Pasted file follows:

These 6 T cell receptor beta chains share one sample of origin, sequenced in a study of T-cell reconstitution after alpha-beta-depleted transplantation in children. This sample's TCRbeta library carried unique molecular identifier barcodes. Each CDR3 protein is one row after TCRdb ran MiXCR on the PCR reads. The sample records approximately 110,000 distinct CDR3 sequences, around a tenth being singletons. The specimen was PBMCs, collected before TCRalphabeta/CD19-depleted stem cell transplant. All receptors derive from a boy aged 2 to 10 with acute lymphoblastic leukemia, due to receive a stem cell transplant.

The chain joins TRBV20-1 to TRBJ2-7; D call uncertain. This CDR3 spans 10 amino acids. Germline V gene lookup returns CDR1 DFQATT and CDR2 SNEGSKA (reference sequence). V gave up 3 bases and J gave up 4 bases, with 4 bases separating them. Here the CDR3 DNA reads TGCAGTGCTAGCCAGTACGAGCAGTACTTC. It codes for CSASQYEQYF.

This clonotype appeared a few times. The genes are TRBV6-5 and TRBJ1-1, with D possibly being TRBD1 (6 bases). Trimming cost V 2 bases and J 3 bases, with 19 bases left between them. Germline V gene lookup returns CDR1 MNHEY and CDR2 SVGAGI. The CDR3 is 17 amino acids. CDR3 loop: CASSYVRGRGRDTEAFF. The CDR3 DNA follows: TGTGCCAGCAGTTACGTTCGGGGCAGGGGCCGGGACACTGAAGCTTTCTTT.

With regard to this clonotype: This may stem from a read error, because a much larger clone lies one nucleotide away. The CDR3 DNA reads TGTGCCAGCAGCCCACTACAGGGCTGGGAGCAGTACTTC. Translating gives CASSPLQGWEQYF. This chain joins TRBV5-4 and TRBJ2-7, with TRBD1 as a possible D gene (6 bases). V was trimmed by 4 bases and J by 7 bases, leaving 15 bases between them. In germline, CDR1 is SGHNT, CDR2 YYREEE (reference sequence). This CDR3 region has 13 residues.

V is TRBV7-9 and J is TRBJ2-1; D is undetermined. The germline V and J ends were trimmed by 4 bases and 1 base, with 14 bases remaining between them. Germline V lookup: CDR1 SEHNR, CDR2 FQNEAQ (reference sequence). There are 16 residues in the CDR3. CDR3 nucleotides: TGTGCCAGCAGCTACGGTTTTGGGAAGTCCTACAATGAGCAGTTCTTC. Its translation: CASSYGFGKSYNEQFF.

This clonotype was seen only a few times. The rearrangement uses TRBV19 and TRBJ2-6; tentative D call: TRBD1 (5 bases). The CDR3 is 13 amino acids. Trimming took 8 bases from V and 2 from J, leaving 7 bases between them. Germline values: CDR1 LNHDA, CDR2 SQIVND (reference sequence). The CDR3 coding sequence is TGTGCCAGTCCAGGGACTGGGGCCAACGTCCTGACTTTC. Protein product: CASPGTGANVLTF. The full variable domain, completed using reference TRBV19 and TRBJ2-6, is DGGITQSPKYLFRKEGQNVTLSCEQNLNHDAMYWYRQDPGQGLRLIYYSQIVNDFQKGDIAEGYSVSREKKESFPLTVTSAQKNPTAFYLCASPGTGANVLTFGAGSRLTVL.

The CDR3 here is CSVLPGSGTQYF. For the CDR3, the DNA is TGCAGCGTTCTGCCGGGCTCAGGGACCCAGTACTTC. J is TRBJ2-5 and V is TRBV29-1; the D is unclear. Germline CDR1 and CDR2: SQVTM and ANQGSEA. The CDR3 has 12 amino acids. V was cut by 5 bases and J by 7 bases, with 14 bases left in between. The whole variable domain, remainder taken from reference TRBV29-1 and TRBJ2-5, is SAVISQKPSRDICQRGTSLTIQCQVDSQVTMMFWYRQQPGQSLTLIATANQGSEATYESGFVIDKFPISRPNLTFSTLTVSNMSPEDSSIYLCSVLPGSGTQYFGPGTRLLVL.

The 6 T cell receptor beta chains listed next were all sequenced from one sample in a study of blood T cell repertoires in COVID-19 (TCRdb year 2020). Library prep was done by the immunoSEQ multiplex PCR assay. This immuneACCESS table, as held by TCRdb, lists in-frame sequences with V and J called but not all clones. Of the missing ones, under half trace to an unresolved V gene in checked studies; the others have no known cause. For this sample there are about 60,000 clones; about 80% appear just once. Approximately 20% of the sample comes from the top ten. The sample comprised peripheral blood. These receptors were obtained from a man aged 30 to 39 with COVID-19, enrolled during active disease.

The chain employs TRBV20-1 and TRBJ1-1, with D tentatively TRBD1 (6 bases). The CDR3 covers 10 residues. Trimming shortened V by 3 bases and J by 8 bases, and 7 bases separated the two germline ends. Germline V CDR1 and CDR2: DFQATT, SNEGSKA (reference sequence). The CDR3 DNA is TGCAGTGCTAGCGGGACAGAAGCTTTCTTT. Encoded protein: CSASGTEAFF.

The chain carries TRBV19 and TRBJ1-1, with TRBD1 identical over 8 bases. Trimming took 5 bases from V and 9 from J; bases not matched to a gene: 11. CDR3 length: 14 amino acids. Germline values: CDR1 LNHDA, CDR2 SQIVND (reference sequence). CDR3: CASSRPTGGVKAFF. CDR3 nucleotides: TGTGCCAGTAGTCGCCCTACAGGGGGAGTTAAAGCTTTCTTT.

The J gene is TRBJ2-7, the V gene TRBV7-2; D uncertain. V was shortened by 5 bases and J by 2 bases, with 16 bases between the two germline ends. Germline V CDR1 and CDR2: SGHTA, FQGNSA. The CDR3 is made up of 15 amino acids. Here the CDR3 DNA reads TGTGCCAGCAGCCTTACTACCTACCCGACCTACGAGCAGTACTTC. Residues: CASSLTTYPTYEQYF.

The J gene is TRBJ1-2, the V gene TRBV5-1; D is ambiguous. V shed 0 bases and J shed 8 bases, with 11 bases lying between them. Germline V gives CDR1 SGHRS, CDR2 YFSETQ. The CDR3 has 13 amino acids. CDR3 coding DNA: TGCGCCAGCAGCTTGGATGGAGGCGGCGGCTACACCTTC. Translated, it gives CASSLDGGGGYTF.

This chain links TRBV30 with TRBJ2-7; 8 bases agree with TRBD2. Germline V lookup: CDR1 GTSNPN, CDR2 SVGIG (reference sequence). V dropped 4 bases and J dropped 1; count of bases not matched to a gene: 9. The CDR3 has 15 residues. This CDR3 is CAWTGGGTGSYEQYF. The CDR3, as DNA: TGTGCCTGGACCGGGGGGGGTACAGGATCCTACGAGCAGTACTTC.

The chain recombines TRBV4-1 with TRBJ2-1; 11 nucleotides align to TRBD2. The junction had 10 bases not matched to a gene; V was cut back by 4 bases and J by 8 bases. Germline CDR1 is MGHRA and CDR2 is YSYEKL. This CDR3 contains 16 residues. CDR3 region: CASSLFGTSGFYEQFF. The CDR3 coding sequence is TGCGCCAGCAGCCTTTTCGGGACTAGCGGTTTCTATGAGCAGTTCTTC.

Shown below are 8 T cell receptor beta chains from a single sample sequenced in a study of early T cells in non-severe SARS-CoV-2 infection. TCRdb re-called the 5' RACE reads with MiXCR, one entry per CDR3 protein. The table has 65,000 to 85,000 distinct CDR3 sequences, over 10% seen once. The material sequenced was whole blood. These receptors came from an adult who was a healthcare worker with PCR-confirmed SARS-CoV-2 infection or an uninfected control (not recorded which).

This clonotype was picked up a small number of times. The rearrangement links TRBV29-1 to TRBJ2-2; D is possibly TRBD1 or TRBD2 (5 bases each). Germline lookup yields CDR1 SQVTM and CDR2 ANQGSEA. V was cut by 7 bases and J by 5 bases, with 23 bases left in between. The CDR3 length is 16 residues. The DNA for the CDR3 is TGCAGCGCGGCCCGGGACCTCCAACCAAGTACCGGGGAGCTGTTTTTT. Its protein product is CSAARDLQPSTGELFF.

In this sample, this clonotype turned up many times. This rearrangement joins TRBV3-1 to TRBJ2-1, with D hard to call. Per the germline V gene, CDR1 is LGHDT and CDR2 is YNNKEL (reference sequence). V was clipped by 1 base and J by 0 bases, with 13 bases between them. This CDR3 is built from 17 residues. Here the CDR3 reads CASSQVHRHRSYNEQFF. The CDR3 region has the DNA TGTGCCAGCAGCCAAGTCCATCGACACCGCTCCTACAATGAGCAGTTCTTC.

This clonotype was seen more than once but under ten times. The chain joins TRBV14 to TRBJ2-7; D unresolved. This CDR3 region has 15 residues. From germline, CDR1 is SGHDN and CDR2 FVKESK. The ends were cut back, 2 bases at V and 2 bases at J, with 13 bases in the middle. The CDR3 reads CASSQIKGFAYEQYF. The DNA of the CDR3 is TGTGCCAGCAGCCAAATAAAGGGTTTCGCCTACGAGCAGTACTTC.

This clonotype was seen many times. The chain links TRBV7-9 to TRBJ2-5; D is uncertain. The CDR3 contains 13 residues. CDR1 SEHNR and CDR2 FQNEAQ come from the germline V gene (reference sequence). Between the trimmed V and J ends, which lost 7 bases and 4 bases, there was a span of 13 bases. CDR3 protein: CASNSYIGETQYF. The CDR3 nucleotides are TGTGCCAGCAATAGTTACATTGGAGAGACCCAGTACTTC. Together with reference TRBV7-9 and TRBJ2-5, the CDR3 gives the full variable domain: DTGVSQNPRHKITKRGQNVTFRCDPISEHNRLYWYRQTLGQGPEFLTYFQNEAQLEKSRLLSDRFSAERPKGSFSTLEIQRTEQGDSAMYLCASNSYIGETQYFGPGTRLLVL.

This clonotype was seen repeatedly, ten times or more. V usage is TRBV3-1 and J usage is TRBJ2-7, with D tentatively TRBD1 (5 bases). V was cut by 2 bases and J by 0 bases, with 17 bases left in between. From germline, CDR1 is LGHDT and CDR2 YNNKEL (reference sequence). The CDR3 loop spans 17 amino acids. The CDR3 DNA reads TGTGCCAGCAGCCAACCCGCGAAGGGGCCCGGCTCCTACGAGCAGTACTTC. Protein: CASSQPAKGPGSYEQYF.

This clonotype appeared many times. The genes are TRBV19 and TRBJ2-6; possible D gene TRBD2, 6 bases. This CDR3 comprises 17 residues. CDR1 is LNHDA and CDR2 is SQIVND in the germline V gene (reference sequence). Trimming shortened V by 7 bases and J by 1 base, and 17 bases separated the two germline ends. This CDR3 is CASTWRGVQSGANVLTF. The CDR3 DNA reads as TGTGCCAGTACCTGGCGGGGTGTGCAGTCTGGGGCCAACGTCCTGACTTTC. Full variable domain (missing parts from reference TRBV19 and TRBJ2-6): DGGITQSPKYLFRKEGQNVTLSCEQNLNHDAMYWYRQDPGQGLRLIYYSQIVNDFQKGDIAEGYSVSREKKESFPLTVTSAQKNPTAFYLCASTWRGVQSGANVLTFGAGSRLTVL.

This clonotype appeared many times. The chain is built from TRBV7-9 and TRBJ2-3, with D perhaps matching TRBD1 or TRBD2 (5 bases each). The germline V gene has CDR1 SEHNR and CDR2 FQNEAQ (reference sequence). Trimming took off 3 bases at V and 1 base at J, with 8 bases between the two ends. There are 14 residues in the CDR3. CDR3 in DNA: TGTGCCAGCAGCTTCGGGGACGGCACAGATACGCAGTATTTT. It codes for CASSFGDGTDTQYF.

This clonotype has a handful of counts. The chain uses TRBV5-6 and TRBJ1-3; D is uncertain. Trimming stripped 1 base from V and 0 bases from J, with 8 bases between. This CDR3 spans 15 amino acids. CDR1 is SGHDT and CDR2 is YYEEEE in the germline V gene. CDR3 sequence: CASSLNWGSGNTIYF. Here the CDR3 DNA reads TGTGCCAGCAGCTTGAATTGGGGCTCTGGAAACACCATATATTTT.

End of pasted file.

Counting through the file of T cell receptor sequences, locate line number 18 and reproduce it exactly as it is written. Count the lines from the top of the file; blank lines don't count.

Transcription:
This clonotype was seen more than once but under ten times. The chain joins TRBV14 to TRBJ2-7; D unresolved. This CDR3 region has 15 residues. From germline, CDR1 is SGHDN and CDR2 FVKESK. The ends were cut back, 2 bases at V and 2 bases at J, with 13 bases in the middle. The CDR3 reads CASSQIKGFAYEQYF. The DNA of the CDR3 is TGTGCCAGCAGCCAAATAAAGGGTTTCGCCTACGAGCAGTACTTC.